what will become the belly button, or umbilicus. The umbilical coils and
its covering of firm, clear jelly protect the cord from kinking and
Your baby today
give moms-to-be a labor experience different than that of a hospital.
The emphasis is on a natural birth. They can be attached to a hospital
or on a separate site. Some hospitals have a birthing center facility in
the maternity unit. Since the majority of women give birth without
needing medical intervention, these centers provide a good alternative
to a more medicalized hospital environment. The environment in a
birthing center tends to be more relaxed and flexible than a hospital
environment. You’ll have continuous support from a combination of labor
nurses and midwives. Your doctor may also be affiliated with a birthing
center. Furthermore, the medical team in these centers is very
experienced at handling a birth without medical intervention. All of
these factors therefore increase your chances of having a
straightforward birth. To be give birth in such a center, you need to
have had an uncomplicated pregnancy and be unlikely to require
specialized medical care or monitoring in labor and birth. If
complications did occur, you would be transferred to the closest
hospital, although this is rare.
Sit down with your partner
and discuss what you both would like to happen during the whole labor
and birth experience. Then start putting your hopes, thoughts, and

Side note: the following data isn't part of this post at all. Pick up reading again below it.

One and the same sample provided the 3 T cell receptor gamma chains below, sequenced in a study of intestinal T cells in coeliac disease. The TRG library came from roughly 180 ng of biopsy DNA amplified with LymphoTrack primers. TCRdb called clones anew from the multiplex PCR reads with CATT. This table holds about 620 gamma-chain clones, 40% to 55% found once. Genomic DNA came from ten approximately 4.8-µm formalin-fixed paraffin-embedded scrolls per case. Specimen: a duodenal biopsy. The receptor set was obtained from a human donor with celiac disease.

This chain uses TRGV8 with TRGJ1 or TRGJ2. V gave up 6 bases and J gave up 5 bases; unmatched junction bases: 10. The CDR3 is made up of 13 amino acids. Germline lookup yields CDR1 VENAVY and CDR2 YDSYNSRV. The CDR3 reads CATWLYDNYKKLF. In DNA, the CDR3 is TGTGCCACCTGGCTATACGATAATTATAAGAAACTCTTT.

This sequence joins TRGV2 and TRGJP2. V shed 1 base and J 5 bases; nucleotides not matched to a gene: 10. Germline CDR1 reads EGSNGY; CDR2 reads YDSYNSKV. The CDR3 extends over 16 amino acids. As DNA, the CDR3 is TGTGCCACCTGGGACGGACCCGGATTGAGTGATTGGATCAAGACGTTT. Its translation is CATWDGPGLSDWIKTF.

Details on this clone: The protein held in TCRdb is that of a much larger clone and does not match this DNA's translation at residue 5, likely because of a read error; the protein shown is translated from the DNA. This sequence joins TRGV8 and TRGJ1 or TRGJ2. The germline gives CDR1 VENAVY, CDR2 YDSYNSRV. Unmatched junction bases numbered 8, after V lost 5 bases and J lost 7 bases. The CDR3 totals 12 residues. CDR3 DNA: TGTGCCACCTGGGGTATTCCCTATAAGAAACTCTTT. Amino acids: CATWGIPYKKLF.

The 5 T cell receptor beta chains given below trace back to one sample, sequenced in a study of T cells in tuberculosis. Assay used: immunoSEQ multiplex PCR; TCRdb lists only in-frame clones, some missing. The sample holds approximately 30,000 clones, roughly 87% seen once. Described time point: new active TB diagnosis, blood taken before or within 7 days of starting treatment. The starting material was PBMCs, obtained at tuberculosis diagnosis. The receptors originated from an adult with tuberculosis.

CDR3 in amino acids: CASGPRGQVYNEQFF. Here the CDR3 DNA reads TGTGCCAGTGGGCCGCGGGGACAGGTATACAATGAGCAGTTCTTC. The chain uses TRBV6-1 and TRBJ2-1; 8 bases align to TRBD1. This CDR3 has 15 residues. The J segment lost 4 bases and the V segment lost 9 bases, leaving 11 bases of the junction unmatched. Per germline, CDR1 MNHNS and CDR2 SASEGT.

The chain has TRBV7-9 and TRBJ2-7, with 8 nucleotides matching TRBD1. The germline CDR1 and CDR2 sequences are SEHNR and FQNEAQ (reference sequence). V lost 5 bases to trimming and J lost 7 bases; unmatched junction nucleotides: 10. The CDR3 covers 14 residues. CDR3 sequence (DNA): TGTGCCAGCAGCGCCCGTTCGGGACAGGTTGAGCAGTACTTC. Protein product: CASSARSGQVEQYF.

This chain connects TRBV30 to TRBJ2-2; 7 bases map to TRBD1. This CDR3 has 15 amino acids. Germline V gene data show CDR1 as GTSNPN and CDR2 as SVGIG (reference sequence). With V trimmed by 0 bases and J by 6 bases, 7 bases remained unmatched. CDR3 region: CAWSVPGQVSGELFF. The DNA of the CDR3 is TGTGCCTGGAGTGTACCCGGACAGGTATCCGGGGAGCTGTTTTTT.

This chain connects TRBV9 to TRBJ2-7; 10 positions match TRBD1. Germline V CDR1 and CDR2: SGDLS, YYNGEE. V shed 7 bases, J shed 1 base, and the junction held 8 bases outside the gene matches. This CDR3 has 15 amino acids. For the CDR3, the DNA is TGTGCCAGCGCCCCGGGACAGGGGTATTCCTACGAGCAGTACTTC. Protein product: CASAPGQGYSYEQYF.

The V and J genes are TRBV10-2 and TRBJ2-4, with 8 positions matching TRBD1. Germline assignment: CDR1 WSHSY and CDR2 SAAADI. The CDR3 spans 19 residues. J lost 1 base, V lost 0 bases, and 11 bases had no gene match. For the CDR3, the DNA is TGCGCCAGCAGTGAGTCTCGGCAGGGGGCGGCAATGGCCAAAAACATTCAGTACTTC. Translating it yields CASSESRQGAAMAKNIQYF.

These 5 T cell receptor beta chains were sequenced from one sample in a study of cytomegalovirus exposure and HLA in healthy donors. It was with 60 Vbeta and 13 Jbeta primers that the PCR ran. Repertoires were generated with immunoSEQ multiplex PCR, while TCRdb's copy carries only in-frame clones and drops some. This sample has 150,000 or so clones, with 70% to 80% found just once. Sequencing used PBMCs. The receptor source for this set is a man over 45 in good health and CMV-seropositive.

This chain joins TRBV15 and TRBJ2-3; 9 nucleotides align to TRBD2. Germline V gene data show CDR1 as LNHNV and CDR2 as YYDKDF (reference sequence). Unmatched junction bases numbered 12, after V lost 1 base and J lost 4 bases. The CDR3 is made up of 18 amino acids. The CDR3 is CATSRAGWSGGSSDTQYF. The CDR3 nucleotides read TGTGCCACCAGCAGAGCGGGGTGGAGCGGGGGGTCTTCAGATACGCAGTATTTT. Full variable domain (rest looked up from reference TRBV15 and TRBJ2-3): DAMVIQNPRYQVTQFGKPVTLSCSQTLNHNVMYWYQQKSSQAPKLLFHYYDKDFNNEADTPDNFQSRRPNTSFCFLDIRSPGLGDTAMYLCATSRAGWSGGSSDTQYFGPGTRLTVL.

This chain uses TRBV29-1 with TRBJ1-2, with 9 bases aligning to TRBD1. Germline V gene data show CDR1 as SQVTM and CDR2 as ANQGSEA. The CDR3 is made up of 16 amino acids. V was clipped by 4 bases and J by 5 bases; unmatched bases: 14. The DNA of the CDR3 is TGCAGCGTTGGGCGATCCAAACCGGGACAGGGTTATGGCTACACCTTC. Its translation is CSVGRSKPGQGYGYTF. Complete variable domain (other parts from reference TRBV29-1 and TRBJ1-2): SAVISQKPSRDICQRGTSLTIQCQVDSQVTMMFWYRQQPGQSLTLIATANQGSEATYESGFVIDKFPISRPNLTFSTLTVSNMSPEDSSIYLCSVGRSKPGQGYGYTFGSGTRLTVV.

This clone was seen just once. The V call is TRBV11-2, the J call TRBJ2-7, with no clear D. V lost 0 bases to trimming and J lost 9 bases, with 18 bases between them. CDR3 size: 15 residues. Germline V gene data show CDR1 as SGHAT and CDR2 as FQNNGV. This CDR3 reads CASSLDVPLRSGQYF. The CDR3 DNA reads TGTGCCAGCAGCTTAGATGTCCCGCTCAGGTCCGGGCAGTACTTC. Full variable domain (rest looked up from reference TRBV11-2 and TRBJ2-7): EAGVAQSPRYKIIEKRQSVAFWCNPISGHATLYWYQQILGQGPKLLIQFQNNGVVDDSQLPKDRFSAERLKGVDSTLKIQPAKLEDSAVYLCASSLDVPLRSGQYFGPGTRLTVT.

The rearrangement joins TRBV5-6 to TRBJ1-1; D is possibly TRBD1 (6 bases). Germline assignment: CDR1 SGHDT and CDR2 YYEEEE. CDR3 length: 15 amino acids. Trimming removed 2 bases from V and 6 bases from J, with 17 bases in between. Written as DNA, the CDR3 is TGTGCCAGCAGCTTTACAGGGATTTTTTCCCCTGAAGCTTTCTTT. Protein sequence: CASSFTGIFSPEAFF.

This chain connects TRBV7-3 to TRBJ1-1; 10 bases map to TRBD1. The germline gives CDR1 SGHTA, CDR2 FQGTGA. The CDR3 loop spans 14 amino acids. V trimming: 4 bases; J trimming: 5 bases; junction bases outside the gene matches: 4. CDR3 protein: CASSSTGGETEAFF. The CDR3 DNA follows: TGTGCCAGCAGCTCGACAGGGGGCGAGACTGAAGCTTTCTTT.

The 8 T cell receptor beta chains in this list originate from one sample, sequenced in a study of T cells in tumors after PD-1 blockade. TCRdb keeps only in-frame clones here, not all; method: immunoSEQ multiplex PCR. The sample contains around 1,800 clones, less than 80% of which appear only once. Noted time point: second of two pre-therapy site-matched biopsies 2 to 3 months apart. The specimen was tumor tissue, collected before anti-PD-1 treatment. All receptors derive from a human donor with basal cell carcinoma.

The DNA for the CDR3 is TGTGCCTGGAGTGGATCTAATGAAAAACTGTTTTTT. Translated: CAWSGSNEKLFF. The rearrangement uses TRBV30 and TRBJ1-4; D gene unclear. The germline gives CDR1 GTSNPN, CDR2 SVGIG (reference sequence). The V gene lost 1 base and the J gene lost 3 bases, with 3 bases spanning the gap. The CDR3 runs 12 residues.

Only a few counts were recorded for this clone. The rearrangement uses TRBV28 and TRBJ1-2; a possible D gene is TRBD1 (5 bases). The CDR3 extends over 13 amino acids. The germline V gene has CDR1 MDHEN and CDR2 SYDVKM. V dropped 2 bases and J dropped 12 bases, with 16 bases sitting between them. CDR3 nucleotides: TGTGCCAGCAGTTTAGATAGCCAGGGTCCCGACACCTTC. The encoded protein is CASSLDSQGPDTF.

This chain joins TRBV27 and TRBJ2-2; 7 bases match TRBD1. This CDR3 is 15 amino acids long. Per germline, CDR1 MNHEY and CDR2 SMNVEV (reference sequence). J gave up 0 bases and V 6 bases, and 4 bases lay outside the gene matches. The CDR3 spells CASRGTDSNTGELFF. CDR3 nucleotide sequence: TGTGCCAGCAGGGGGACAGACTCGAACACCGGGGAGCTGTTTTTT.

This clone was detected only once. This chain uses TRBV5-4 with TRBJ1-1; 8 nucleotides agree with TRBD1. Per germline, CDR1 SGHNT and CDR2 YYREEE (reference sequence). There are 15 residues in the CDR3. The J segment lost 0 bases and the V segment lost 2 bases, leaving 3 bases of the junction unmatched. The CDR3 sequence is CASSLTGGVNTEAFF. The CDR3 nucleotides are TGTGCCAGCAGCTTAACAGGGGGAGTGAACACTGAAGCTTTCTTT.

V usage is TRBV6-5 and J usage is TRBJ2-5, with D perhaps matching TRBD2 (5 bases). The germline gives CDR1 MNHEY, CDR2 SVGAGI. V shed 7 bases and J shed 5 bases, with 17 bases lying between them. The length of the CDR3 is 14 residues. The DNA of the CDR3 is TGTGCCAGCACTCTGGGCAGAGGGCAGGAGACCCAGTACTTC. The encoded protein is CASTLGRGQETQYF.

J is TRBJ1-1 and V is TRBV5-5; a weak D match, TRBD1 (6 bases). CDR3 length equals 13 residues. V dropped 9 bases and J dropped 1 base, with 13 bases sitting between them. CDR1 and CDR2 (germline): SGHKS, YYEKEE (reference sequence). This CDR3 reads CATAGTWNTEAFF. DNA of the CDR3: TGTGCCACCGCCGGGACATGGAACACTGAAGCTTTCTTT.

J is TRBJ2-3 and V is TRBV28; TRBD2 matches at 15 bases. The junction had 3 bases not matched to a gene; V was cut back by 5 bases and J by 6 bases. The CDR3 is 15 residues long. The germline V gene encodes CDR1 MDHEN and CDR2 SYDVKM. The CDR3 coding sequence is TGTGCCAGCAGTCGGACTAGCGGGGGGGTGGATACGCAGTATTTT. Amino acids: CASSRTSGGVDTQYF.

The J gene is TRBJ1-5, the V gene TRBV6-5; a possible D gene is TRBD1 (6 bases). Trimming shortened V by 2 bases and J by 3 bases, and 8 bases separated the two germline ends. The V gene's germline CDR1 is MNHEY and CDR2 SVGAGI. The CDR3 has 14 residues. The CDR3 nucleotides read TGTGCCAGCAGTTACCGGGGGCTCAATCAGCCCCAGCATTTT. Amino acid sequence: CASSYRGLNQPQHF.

feelings into a birth plan that you can discuss and expand on with your
I’m having a home birth. Can my older children, four and six, be present at the birth?
There is nothing more wonderful or miraculous than the birth
of a baby, and it’s natural to want your older children to be present
and witness it for themselves. However, do consider this carefully
before you give them the go-ahead. For one thing, even the easiest of
labors are painful, and young children will be distressed to see mom in
pain. What’s more, they may be slightly daunted to see their new sibling
emerging from your body, probably covered with various substances.
Having said that, many kids handle the experience well if they know what
to expect, so outline everything, and explain that any cries, shrieks,
or swearing on your behalf are necessary to help get the baby out. You
could also mention that you may cry or even vomit, just so they are
prepared. Let them know to expect some blood, and that baby will be
attached to a (rather gruesome!) cord. If they’re squeamish, get them to
position themselves by your head, or bring them in immediately after.
Home is where the heart is
The prospect of sleeping in your own bed
and being taken care of by people who love you are reason enough to opt
for a home birth. It’s natural to feel less inhibited at home, and you
may be more inclined to move around more and for longer, be as vocal as
you like, use gravity, and try different birthing positions, all of
which can make labor and delivery shorter and easier. Your midwife will
explain what’s involved, so seek her advice. On the big day be flexible:
you may want to head for the hospital.
still has slender arms and legs and little fat under the skin. His skin
is covered with fine lanugo hair and waxy vernix and he now has
eyebrows and eyelashes—his first mature hairs.